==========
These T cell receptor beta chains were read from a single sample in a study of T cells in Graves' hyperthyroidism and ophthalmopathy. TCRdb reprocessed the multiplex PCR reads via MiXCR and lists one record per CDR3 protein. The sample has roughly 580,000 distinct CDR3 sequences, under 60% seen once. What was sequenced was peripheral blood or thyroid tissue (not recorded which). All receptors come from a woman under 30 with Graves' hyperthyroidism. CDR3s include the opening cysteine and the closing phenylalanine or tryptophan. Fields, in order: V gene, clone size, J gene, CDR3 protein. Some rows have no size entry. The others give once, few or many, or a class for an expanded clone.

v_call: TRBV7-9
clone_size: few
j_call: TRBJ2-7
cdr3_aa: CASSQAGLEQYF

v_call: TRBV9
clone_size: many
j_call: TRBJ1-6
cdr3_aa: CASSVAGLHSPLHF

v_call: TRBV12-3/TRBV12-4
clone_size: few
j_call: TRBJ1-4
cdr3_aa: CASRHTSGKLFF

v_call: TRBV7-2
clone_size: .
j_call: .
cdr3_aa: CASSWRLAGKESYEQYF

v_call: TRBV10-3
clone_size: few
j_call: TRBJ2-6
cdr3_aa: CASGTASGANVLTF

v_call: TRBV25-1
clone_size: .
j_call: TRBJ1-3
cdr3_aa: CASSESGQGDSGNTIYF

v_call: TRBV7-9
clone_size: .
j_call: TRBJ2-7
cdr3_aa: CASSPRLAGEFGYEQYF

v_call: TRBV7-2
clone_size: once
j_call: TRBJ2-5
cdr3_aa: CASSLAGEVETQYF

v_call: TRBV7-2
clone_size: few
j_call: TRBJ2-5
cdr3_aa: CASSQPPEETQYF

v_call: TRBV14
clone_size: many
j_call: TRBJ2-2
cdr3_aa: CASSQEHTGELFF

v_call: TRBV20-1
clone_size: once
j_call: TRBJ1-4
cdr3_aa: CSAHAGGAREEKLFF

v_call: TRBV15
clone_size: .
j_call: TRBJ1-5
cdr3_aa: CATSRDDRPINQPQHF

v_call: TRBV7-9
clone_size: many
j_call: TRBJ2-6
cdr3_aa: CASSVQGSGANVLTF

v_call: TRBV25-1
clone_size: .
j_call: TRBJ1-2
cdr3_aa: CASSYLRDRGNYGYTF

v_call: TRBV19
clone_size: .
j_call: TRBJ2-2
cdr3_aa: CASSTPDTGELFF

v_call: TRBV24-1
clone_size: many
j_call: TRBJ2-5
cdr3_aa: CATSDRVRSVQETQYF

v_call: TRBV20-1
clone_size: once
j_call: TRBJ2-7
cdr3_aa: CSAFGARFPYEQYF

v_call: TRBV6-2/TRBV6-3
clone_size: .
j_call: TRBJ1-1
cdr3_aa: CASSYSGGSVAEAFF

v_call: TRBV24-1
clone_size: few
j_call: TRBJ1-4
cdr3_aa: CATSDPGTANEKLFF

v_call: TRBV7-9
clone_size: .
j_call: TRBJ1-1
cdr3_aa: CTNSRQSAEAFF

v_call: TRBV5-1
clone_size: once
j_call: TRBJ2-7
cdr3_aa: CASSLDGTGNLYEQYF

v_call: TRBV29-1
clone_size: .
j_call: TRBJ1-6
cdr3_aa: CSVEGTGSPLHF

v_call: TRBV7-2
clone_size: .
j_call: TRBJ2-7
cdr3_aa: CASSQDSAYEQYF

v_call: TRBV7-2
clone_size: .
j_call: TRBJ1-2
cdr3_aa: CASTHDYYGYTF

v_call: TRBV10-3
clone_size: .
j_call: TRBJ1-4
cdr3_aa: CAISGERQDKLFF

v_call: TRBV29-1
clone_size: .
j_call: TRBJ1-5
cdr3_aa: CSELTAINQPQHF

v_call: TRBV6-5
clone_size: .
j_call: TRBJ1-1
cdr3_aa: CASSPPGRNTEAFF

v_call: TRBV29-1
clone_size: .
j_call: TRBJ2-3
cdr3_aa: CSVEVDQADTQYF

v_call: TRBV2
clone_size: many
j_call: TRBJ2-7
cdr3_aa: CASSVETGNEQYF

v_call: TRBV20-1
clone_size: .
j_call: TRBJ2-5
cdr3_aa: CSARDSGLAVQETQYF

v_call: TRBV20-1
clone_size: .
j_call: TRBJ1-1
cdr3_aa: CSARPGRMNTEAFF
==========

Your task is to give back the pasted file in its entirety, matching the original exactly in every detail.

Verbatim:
These T cell receptor beta chains were read from a single sample in a study of T cells in Graves' hyperthyroidism and ophthalmopathy. TCRdb reprocessed the multiplex PCR reads via MiXCR and lists one record per CDR3 protein. The sample has roughly 580,000 distinct CDR3 sequences, under 60% seen once. What was sequenced was peripheral blood or thyroid tissue (not recorded which). All receptors come from a woman under 30 with Graves' hyperthyroidism. CDR3s include the opening cysteine and the closing phenylalanine or tryptophan. Fields, in order: V gene, clone size, J gene, CDR3 protein. Some rows have no size entry. The others give once, few or many, or a class for an expanded clone.

v_call: TRBV7-9
clone_size: few
j_call: TRBJ2-7
cdr3_aa: CASSQAGLEQYF

v_call: TRBV9
clone_size: many
j_call: TRBJ1-6
cdr3_aa: CASSVAGLHSPLHF

v_call: TRBV12-3/TRBV12-4
clone_size: few
j_call: TRBJ1-4
cdr3_aa: CASRHTSGKLFF

v_call: TRBV7-2
clone_size: .
j_call: .
cdr3_aa: CASSWRLAGKESYEQYF

v_call: TRBV10-3
clone_size: few
j_call: TRBJ2-6
cdr3_aa: CASGTASGANVLTF

v_call: TRBV25-1
clone_size: .
j_call: TRBJ1-3
cdr3_aa: CASSESGQGDSGNTIYF

v_call: TRBV7-9
clone_size: .
j_call: TRBJ2-7
cdr3_aa: CASSPRLAGEFGYEQYF

v_call: TRBV7-2
clone_size: once
j_call: TRBJ2-5
cdr3_aa: CASSLAGEVETQYF

v_call: TRBV7-2
clone_size: few
j_call: TRBJ2-5
cdr3_aa: CASSQPPEETQYF

v_call: TRBV14
clone_size: many
j_call: TRBJ2-2
cdr3_aa: CASSQEHTGELFF

v_call: TRBV20-1
clone_size: once
j_call: TRBJ1-4
cdr3_aa: CSAHAGGAREEKLFF

v_call: TRBV15
clone_size: .
j_call: TRBJ1-5
cdr3_aa: CATSRDDRPINQPQHF

v_call: TRBV7-9
clone_size: many
j_call: TRBJ2-6
cdr3_aa: CASSVQGSGANVLTF

v_call: TRBV25-1
clone_size: .
j_call: TRBJ1-2
cdr3_aa: CASSYLRDRGNYGYTF

v_call: TRBV19
clone_size: .
j_call: TRBJ2-2
cdr3_aa: CASSTPDTGELFF

v_call: TRBV24-1
clone_size: many
j_call: TRBJ2-5
cdr3_aa: CATSDRVRSVQETQYF

v_call: TRBV20-1
clone_size: once
j_call: TRBJ2-7
cdr3_aa: CSAFGARFPYEQYF

v_call: TRBV6-2/TRBV6-3
clone_size: .
j_call: TRBJ1-1
cdr3_aa: CASSYSGGSVAEAFF

v_call: TRBV24-1
clone_size: few
j_call: TRBJ1-4
cdr3_aa: CATSDPGTANEKLFF

v_call: TRBV7-9
clone_size: .
j_call: TRBJ1-1
cdr3_aa: CTNSRQSAEAFF

v_call: TRBV5-1
clone_size: once
j_call: TRBJ2-7
cdr3_aa: CASSLDGTGNLYEQYF

v_call: TRBV29-1
clone_size: .
j_call: TRBJ1-6
cdr3_aa: CSVEGTGSPLHF

v_call: TRBV7-2
clone_size: .
j_call: TRBJ2-7
cdr3_aa: CASSQDSAYEQYF

v_call: TRBV7-2
clone_size: .
j_call: TRBJ1-2
cdr3_aa: CASTHDYYGYTF

v_call: TRBV10-3
clone_size: .
j_call: TRBJ1-4
cdr3_aa: CAISGERQDKLFF

v_call: TRBV29-1
clone_size: .
j_call: TRBJ1-5
cdr3_aa: CSELTAINQPQHF

v_call: TRBV6-5
clone_size: .
j_call: TRBJ1-1
cdr3_aa: CASSPPGRNTEAFF

v_call: TRBV29-1
clone_size: .
j_call: TRBJ2-3
cdr3_aa: CSVEVDQADTQYF

v_call: TRBV2
clone_size: many
j_call: TRBJ2-7
cdr3_aa: CASSVETGNEQYF

v_call: TRBV20-1
clone_size: .
j_call: TRBJ2-5
cdr3_aa: CSARDSGLAVQETQYF

v_call: TRBV20-1
clone_size: .
j_call: TRBJ1-1
cdr3_aa: CSARPGRMNTEAFF